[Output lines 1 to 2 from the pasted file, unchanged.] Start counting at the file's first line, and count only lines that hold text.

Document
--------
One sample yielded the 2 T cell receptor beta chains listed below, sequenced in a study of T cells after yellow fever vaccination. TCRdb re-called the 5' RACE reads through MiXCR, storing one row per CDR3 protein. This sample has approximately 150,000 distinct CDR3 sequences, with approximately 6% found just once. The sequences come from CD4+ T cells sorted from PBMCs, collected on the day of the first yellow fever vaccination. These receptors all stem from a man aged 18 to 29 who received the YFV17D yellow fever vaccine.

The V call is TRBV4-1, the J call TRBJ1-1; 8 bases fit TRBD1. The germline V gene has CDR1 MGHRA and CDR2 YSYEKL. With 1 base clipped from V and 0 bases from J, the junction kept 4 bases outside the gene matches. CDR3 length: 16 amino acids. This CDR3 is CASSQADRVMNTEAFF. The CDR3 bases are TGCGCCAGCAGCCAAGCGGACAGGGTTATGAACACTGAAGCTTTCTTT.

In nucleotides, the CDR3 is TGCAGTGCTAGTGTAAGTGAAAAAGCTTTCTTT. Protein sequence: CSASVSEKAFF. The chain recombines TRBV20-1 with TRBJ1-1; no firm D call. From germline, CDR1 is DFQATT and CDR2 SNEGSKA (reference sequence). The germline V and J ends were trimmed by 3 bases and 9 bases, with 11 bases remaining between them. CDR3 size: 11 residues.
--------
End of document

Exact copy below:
One sample yielded the 2 T cell receptor beta chains listed below, sequenced in a study of T cells after yellow fever vaccination. TCRdb re-called the 5' RACE reads through MiXCR, storing one row per CDR3 protein. This sample has approximately 150,000 distinct CDR3 sequences, with approximately 6% found just once. The sequences come from CD4+ T cells sorted from PBMCs, collected on the day of the first yellow fever vaccination. These receptors all stem from a man aged 18 to 29 who received the YFV17D yellow fever vaccine.

The V call is TRBV4-1, the J call TRBJ1-1; 8 bases fit TRBD1. The germline V gene has CDR1 MGHRA and CDR2 YSYEKL. With 1 base clipped from V and 0 bases from J, the junction kept 4 bases outside the gene matches. CDR3 length: 16 amino acids. This CDR3 is CASSQADRVMNTEAFF. The CDR3 bases are TGCGCCAGCAGCCAAGCGGACAGGGTTATGAACACTGAAGCTTTCTTT.